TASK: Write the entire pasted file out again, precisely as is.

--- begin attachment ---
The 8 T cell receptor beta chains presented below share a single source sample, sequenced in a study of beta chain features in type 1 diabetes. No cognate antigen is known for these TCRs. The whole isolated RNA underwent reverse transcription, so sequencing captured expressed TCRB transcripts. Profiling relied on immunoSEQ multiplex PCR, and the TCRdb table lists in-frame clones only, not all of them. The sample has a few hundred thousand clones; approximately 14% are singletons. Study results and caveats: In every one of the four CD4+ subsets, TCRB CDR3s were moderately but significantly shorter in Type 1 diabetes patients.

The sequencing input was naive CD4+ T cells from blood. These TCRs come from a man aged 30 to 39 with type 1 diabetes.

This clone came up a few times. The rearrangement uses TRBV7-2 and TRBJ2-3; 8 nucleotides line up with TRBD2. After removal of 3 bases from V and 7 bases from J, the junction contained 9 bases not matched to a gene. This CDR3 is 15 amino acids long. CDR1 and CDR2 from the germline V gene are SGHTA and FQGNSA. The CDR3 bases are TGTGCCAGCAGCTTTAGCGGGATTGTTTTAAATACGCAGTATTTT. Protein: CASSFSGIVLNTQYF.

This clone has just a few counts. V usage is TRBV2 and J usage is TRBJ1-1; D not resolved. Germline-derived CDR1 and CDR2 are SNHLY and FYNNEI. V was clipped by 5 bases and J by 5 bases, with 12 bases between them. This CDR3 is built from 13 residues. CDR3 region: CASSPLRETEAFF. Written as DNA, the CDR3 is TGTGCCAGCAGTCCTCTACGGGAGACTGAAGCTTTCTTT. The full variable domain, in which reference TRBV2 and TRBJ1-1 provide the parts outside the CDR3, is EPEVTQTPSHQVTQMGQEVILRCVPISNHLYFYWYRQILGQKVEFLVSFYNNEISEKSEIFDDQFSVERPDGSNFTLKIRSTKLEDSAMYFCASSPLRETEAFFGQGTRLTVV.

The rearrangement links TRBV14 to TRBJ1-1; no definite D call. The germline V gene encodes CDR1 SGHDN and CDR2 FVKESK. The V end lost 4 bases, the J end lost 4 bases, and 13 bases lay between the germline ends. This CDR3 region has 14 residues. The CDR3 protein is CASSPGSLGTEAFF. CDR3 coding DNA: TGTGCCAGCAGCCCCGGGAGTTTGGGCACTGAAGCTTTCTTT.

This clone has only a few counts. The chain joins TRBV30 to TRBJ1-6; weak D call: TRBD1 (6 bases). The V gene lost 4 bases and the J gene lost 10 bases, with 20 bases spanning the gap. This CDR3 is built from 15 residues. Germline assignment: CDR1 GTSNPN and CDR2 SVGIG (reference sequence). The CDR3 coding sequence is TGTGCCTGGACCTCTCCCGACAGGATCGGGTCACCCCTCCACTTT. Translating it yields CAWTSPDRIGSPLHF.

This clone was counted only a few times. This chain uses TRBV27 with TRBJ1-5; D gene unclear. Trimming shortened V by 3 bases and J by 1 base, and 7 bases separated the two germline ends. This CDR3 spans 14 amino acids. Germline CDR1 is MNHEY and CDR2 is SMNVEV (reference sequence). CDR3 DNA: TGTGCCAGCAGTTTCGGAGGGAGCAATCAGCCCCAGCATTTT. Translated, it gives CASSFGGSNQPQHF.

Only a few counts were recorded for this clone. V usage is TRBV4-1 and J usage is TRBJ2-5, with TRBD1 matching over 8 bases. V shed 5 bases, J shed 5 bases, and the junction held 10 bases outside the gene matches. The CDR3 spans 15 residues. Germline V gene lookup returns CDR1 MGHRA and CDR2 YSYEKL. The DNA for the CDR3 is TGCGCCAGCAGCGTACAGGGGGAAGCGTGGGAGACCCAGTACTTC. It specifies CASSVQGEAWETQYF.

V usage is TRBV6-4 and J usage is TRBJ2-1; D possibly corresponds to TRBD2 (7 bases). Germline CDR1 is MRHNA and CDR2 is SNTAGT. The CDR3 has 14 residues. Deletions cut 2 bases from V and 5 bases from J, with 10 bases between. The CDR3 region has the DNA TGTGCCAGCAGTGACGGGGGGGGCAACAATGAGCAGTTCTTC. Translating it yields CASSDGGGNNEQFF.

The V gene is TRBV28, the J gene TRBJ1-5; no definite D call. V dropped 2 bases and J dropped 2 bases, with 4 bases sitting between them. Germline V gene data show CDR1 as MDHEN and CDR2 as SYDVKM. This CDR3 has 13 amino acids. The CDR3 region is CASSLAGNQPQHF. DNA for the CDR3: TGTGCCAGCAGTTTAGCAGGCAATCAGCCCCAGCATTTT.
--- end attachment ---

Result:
The 8 T cell receptor beta chains presented below share a single source sample, sequenced in a study of beta chain features in type 1 diabetes. No cognate antigen is known for these TCRs. The whole isolated RNA underwent reverse transcription, so sequencing captured expressed TCRB transcripts. Profiling relied on immunoSEQ multiplex PCR, and the TCRdb table lists in-frame clones only, not all of them. The sample has a few hundred thousand clones; approximately 14% are singletons. Study results and caveats: In every one of the four CD4+ subsets, TCRB CDR3s were moderately but significantly shorter in Type 1 diabetes patients.

The sequencing input was naive CD4+ T cells from blood. These TCRs come from a man aged 30 to 39 with type 1 diabetes.

This clone came up a few times. The rearrangement uses TRBV7-2 and TRBJ2-3; 8 nucleotides line up with TRBD2. After removal of 3 bases from V and 7 bases from J, the junction contained 9 bases not matched to a gene. This CDR3 is 15 amino acids long. CDR1 and CDR2 from the germline V gene are SGHTA and FQGNSA. The CDR3 bases are TGTGCCAGCAGCTTTAGCGGGATTGTTTTAAATACGCAGTATTTT. Protein: CASSFSGIVLNTQYF.

This clone has just a few counts. V usage is TRBV2 and J usage is TRBJ1-1; D not resolved. Germline-derived CDR1 and CDR2 are SNHLY and FYNNEI. V was clipped by 5 bases and J by 5 bases, with 12 bases between them. This CDR3 is built from 13 residues. CDR3 region: CASSPLRETEAFF. Written as DNA, the CDR3 is TGTGCCAGCAGTCCTCTACGGGAGACTGAAGCTTTCTTT. The full variable domain, in which reference TRBV2 and TRBJ1-1 provide the parts outside the CDR3, is EPEVTQTPSHQVTQMGQEVILRCVPISNHLYFYWYRQILGQKVEFLVSFYNNEISEKSEIFDDQFSVERPDGSNFTLKIRSTKLEDSAMYFCASSPLRETEAFFGQGTRLTVV.

The rearrangement links TRBV14 to TRBJ1-1; no definite D call. The germline V gene encodes CDR1 SGHDN and CDR2 FVKESK. The V end lost 4 bases, the J end lost 4 bases, and 13 bases lay between the germline ends. This CDR3 region has 14 residues. The CDR3 protein is CASSPGSLGTEAFF. CDR3 coding DNA: TGTGCCAGCAGCCCCGGGAGTTTGGGCACTGAAGCTTTCTTT.

This clone has only a few counts. The chain joins TRBV30 to TRBJ1-6; weak D call: TRBD1 (6 bases). The V gene lost 4 bases and the J gene lost 10 bases, with 20 bases spanning the gap. This CDR3 is built from 15 residues. Germline assignment: CDR1 GTSNPN and CDR2 SVGIG (reference sequence). The CDR3 coding sequence is TGTGCCTGGACCTCTCCCGACAGGATCGGGTCACCCCTCCACTTT. Translating it yields CAWTSPDRIGSPLHF.

This clone was counted only a few times. This chain uses TRBV27 with TRBJ1-5; D gene unclear. Trimming shortened V by 3 bases and J by 1 base, and 7 bases separated the two germline ends. This CDR3 spans 14 amino acids. Germline CDR1 is MNHEY and CDR2 is SMNVEV (reference sequence). CDR3 DNA: TGTGCCAGCAGTTTCGGAGGGAGCAATCAGCCCCAGCATTTT. Translated, it gives CASSFGGSNQPQHF.

Only a few counts were recorded for this clone. V usage is TRBV4-1 and J usage is TRBJ2-5, with TRBD1 matching over 8 bases. V shed 5 bases, J shed 5 bases, and the junction held 10 bases outside the gene matches. The CDR3 spans 15 residues. Germline V gene lookup returns CDR1 MGHRA and CDR2 YSYEKL. The DNA for the CDR3 is TGCGCCAGCAGCGTACAGGGGGAAGCGTGGGAGACCCAGTACTTC. It specifies CASSVQGEAWETQYF.

V usage is TRBV6-4 and J usage is TRBJ2-1; D possibly corresponds to TRBD2 (7 bases). Germline CDR1 is MRHNA and CDR2 is SNTAGT. The CDR3 has 14 residues. Deletions cut 2 bases from V and 5 bases from J, with 10 bases between. The CDR3 region has the DNA TGTGCCAGCAGTGACGGGGGGGGCAACAATGAGCAGTTCTTC. Translating it yields CASSDGGGNNEQFF.

The V gene is TRBV28, the J gene TRBJ1-5; no definite D call. V dropped 2 bases and J dropped 2 bases, with 4 bases sitting between them. Germline V gene data show CDR1 as MDHEN and CDR2 as SYDVKM. This CDR3 has 13 amino acids. The CDR3 region is CASSLAGNQPQHF. DNA for the CDR3: TGTGCCAGCAGTTTAGCAGGCAATCAGCCCCAGCATTTT.